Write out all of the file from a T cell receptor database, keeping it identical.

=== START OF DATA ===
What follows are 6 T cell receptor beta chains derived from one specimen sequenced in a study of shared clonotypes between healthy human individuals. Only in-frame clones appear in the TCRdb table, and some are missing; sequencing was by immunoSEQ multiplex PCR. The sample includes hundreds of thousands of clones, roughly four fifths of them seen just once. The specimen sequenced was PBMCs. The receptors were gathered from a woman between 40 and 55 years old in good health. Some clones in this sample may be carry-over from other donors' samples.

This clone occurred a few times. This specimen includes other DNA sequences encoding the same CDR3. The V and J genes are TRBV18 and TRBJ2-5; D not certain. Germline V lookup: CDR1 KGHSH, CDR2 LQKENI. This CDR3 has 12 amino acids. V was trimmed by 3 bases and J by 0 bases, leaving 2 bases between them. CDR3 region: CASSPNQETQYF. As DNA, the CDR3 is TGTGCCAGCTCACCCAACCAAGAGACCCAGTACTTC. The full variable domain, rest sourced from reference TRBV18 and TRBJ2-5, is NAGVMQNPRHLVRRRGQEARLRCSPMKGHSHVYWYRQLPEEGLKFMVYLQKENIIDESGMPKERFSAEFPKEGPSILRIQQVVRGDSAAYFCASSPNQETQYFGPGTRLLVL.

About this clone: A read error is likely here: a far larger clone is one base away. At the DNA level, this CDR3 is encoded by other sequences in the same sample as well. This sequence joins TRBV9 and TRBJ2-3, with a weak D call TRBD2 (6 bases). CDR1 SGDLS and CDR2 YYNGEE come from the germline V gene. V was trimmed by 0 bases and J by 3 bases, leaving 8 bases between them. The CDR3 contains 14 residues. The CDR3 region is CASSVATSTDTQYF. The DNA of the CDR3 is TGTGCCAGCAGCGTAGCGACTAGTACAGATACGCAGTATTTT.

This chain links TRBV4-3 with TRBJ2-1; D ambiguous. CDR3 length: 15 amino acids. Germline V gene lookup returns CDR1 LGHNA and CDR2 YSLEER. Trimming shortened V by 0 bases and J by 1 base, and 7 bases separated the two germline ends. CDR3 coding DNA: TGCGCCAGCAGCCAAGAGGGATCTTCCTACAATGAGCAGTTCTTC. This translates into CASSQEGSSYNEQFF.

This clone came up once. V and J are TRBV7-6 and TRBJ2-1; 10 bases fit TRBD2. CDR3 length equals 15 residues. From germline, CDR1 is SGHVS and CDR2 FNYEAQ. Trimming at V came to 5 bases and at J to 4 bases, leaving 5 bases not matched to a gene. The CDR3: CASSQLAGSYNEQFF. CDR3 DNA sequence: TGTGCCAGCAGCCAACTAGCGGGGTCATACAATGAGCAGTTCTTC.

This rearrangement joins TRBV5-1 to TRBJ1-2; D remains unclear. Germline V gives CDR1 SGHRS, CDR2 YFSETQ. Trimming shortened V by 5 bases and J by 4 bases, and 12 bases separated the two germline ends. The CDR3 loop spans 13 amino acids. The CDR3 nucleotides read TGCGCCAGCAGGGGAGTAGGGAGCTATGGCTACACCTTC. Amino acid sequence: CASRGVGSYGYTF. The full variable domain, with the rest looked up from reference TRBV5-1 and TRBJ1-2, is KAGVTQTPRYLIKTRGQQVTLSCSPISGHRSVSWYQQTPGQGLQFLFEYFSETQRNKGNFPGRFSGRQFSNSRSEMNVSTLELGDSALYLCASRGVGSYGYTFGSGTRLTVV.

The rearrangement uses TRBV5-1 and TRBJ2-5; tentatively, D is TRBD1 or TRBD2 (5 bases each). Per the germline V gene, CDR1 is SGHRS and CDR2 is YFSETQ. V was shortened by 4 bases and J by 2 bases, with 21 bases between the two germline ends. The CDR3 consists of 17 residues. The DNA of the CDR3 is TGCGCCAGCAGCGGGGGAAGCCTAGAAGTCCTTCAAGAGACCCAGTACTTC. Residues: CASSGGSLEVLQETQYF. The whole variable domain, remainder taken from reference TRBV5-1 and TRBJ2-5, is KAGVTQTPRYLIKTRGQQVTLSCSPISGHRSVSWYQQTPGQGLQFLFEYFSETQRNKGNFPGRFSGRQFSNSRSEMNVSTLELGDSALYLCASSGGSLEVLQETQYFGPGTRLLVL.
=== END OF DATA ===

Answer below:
What follows are 6 T cell receptor beta chains derived from one specimen sequenced in a study of shared clonotypes between healthy human individuals. Only in-frame clones appear in the TCRdb table, and some are missing; sequencing was by immunoSEQ multiplex PCR. The sample includes hundreds of thousands of clones, roughly four fifths of them seen just once. The specimen sequenced was PBMCs. The receptors were gathered from a woman between 40 and 55 years old in good health. Some clones in this sample may be carry-over from other donors' samples.

This clone occurred a few times. This specimen includes other DNA sequences encoding the same CDR3. The V and J genes are TRBV18 and TRBJ2-5; D not certain. Germline V lookup: CDR1 KGHSH, CDR2 LQKENI. This CDR3 has 12 amino acids. V was trimmed by 3 bases and J by 0 bases, leaving 2 bases between them. CDR3 region: CASSPNQETQYF. As DNA, the CDR3 is TGTGCCAGCTCACCCAACCAAGAGACCCAGTACTTC. The full variable domain, rest sourced from reference TRBV18 and TRBJ2-5, is NAGVMQNPRHLVRRRGQEARLRCSPMKGHSHVYWYRQLPEEGLKFMVYLQKENIIDESGMPKERFSAEFPKEGPSILRIQQVVRGDSAAYFCASSPNQETQYFGPGTRLLVL.

About this clone: A read error is likely here: a far larger clone is one base away. At the DNA level, this CDR3 is encoded by other sequences in the same sample as well. This sequence joins TRBV9 and TRBJ2-3, with a weak D call TRBD2 (6 bases). CDR1 SGDLS and CDR2 YYNGEE come from the germline V gene. V was trimmed by 0 bases and J by 3 bases, leaving 8 bases between them. The CDR3 contains 14 residues. The CDR3 region is CASSVATSTDTQYF. The DNA of the CDR3 is TGTGCCAGCAGCGTAGCGACTAGTACAGATACGCAGTATTTT.

This chain links TRBV4-3 with TRBJ2-1; D ambiguous. CDR3 length: 15 amino acids. Germline V gene lookup returns CDR1 LGHNA and CDR2 YSLEER. Trimming shortened V by 0 bases and J by 1 base, and 7 bases separated the two germline ends. CDR3 coding DNA: TGCGCCAGCAGCCAAGAGGGATCTTCCTACAATGAGCAGTTCTTC. This translates into CASSQEGSSYNEQFF.

This clone came up once. V and J are TRBV7-6 and TRBJ2-1; 10 bases fit TRBD2. CDR3 length equals 15 residues. From germline, CDR1 is SGHVS and CDR2 FNYEAQ. Trimming at V came to 5 bases and at J to 4 bases, leaving 5 bases not matched to a gene. The CDR3: CASSQLAGSYNEQFF. CDR3 DNA sequence: TGTGCCAGCAGCCAACTAGCGGGGTCATACAATGAGCAGTTCTTC.

This rearrangement joins TRBV5-1 to TRBJ1-2; D remains unclear. Germline V gives CDR1 SGHRS, CDR2 YFSETQ. Trimming shortened V by 5 bases and J by 4 bases, and 12 bases separated the two germline ends. The CDR3 loop spans 13 amino acids. The CDR3 nucleotides read TGCGCCAGCAGGGGAGTAGGGAGCTATGGCTACACCTTC. Amino acid sequence: CASRGVGSYGYTF. The full variable domain, with the rest looked up from reference TRBV5-1 and TRBJ1-2, is KAGVTQTPRYLIKTRGQQVTLSCSPISGHRSVSWYQQTPGQGLQFLFEYFSETQRNKGNFPGRFSGRQFSNSRSEMNVSTLELGDSALYLCASRGVGSYGYTFGSGTRLTVV.

The rearrangement uses TRBV5-1 and TRBJ2-5; tentatively, D is TRBD1 or TRBD2 (5 bases each). Per the germline V gene, CDR1 is SGHRS and CDR2 is YFSETQ. V was shortened by 4 bases and J by 2 bases, with 21 bases between the two germline ends. The CDR3 consists of 17 residues. The DNA of the CDR3 is TGCGCCAGCAGCGGGGGAAGCCTAGAAGTCCTTCAAGAGACCCAGTACTTC. Residues: CASSGGSLEVLQETQYF. The whole variable domain, remainder taken from reference TRBV5-1 and TRBJ2-5, is KAGVTQTPRYLIKTRGQQVTLSCSPISGHRSVSWYQQTPGQGLQFLFEYFSETQRNKGNFPGRFSGRQFSNSRSEMNVSTLELGDSALYLCASSGGSLEVLQETQYFGPGTRLLVL.